So, we paid for the bumper boats--small circular boats that function like bumper cars. A single person maneuvers the boat with a small front-mounted motor that has two joysticks--one with a GO! button and one that sprays a jet of water. So, you drive your boat around, bump into the eight or nine other people in the swimming pool and spray each other good-naturedly with water. It's all good, clean wet fun, right?


Well, we paid inside at the counter and then headed out to wait our turn. A previous group of kids were already done and were being let out by the single attendant manning the bumper boats--a teenage girl, who I had already noticed while playing mini golf before. I thought that she moved pretty slowly and that the transition from one group to the next seemed to take an awful long time and that she was not very efficient. (This is an important point going forward with this story.)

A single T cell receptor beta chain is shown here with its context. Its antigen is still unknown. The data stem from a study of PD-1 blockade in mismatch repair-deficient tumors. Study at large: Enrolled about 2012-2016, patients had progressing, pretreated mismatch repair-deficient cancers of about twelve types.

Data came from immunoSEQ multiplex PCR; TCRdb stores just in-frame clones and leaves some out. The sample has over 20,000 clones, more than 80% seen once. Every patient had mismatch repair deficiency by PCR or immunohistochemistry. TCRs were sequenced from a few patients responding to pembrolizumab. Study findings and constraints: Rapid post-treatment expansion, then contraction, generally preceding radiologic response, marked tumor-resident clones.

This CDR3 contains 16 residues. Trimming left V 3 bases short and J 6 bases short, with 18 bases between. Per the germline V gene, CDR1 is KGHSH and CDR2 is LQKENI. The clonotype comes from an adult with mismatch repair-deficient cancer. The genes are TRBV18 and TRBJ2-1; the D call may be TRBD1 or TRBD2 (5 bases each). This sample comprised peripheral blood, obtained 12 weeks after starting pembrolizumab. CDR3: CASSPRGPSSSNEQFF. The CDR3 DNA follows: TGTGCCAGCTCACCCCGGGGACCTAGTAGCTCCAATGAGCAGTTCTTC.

While Sarah and I waited beyond the fence, the teenage attendant slowly and methodically tethering each boat to it's mooring clips and slowly moving to the next one. Slowly, slowly. Meanwhile all the other kids are sitting, waiting to be let out. Apparently, no one is allowed to move until Teenage tells them to. I guess she had to pull each boat flush with the pool to make sure they get out.

All fine and good, I guess, except for what happened next.

We're still waiting to even be let into the fence and for the other kids to let out. Finally, they are gone and we move in--a group of about six or seven. We have to wait one by one for the kids to be let in the boats and then Teenager moves on down the line, slowly, slowly. Meanwhile, we can see that the sky is darkening a bit and there is a threat of rain. But it hasn't happened yet, so maybe we'll get our time in . . . maybe if Teenager will get her butt in gear.